Gemma is planning to move up a level in her hunter shows for next year (even though, based on her age, she could stay at the current level for two more years). So she'll be going from Pre-Short Stirrup to Short Stirrup. Pre-Short Stirrup has one division with three flat (i.e. no jumps) classes. One class is walk only, one class is walk/trot, and one class is walk/trot with fancy stuff like jump position and sitting trot.
Short Stirrup has two divisions, one focused more on the rider (Equitation) and one focused more on the horse (Hunter). I'm still trying to figure this level out, but here is what I think I know so far. In Short Stirrup Equitation, there are three classes. One class is walk/trot on the flat, one class is walk/trot/canter on the flat, and one class is over fences not to exceed 18" (with the option to trot the course instead of canter). I think the maximum is five jumps for the course. This division is not VHSA-sanctioned, which means the Virginia Horse Show Association doesn't offer the option to compete in it for finals. (That may or may not matter, depending on how the year goes.)
Short Stirrup Hunter, which is VHSA-sanctioned, also has three classes. One is walk/trot/canter on the flat, and the other two are over fences (with the option to trot the courses instead of canter). The courses are simply the reverse of each other, and I think there are five jumps, with the possibility of one change of direction (so the horse needs to be able to do a simple or flying change if cantering).
What all this means is that Gemma needs quite a few more skills to show in Short Stirrup than she did to show in Pre-Short. She has already been practicing full courses of 7-8 jumps of 15-18" at the canter, and really the only skill she needs there is learning simple or flying changes. She also needs a horse that is fit enough to canter at least one course for equitation, at least 2 courses for hunter, and up to three courses if she wants to do both divisions, plus walk/trot/canter flat work.
Freya is coming along, but we had a little set back. I'll write more about that in another post. Essentially, though, we had to pull her out of work for a few weeks. We are gradually putting her back in work now. I don't have any concerns that she would have the fitness level to do both divisions in Short Stirrup, but my big goal for her is that she learns how to move correctly and in balance while she does it, so that she stays sound and happy for Gemma for many, many years to come. That means I'm willing to take the time it takes on that front.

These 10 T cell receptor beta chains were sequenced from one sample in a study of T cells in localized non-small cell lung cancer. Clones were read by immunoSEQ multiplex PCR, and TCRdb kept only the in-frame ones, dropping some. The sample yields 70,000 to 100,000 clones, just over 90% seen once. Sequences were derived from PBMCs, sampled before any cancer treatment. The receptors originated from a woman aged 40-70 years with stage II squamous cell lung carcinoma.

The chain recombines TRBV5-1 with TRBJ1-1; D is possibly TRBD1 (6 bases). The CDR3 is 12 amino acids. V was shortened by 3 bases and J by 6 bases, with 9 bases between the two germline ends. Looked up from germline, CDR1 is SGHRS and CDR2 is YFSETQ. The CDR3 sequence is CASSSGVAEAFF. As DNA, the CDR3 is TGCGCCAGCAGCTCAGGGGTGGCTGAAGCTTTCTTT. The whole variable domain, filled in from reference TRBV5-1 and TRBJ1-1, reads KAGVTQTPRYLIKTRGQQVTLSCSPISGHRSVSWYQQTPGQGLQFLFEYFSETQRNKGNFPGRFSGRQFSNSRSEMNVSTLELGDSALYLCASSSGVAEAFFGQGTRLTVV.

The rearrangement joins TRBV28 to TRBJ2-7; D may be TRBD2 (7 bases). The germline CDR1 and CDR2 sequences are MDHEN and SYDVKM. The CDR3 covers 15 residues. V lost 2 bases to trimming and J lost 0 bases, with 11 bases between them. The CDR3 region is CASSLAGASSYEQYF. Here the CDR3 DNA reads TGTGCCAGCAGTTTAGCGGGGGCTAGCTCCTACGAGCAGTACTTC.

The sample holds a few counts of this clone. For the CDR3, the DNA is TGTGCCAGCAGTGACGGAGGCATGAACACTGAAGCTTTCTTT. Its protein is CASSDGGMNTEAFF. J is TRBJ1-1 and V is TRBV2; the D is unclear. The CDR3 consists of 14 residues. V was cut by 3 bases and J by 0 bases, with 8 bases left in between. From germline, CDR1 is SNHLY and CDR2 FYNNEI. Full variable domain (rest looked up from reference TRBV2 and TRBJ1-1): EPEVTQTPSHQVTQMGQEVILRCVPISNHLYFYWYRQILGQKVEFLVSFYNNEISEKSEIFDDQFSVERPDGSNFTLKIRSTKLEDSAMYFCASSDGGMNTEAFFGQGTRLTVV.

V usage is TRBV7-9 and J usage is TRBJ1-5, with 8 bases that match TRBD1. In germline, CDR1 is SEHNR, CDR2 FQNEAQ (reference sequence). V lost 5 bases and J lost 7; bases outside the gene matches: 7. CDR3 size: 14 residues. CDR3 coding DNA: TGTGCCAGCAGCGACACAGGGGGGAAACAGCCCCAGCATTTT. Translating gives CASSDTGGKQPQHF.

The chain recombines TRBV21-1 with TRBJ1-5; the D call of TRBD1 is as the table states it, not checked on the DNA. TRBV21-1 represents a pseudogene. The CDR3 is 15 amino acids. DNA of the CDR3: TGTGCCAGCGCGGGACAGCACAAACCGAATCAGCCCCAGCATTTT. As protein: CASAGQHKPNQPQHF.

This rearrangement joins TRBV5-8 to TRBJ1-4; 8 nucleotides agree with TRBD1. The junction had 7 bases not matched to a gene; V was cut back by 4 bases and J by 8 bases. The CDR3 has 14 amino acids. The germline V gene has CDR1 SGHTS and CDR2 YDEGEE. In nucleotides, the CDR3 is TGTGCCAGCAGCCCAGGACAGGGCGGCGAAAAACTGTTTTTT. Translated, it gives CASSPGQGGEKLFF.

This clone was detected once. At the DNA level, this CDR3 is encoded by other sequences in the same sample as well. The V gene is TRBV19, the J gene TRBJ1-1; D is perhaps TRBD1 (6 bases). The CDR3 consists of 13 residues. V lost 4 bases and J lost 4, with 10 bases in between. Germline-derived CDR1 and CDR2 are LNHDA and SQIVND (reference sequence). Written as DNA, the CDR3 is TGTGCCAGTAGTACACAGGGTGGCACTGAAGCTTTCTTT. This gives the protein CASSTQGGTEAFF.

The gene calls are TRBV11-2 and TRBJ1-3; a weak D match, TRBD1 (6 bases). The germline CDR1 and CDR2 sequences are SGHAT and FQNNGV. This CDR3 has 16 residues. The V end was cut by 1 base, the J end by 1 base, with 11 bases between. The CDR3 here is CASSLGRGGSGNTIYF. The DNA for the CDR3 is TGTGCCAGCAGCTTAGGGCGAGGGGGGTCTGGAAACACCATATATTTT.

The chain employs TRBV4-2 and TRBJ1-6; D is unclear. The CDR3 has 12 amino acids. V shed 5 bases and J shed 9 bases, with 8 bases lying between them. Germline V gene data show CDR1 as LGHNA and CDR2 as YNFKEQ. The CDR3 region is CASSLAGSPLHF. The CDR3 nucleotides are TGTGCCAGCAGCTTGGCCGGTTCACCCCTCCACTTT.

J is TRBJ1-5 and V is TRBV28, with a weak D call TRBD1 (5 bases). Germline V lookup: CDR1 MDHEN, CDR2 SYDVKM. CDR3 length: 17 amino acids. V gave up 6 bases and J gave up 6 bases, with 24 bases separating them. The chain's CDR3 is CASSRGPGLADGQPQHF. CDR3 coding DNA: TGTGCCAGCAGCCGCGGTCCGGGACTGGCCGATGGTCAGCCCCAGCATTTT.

Star is also coming along and continues to amaze me. But the reality is that she is 24 years old, and that we don't have full access to her. Gemma can ride her 2-3 times a week, and if she does, I can't ride her at all. Which means I can't work Star like I would prefer and give her the kind of work that would be most beneficial to building her strength. (Although even with me only riding her occasionally, she wowed everyone during our last lesson with my instructor. She was doing a fantastic shoulder-in at the trot and we even started shallow half-pass at the trot. I wish I could ride her more!)
But Star is currently not fit enough to handle two divisions with three jump courses. I'm positive that she can do the Equitation division with just a little more conditioning, though. So I've talked to Gemma about it, and we've agreed that our goal for Star next year is to get her fit enough for Equitation and we'll leave the Hunter division for Freya when she is ready.
My preference is for Gemma to get the hang of the Short Stirrup level (particularly the walk/trot/canter class) with Star, whose only fault is likely to be going too slow, before she uses Freya. Freya has shown herself to be very good in a number of situations, including one where Gemma was riding in the arena and another person got bucked off of their horse and said horse went cantering around like a loon. Gemma knew to halt Freya and wait for the loose horse to be caught, and Freya was perfect at standing still. I've also seen her stand completely still near a jump while another horse cantered behind her and over the jump. She can spook, but if she does, she typically moves sideways for a couple of strides and then stops and looks at the thing that is worrying her. So Gemma can easily sit that. The one unknown is how she does if she is in a large group of horses all cantering around the arena with riders of different skill levels.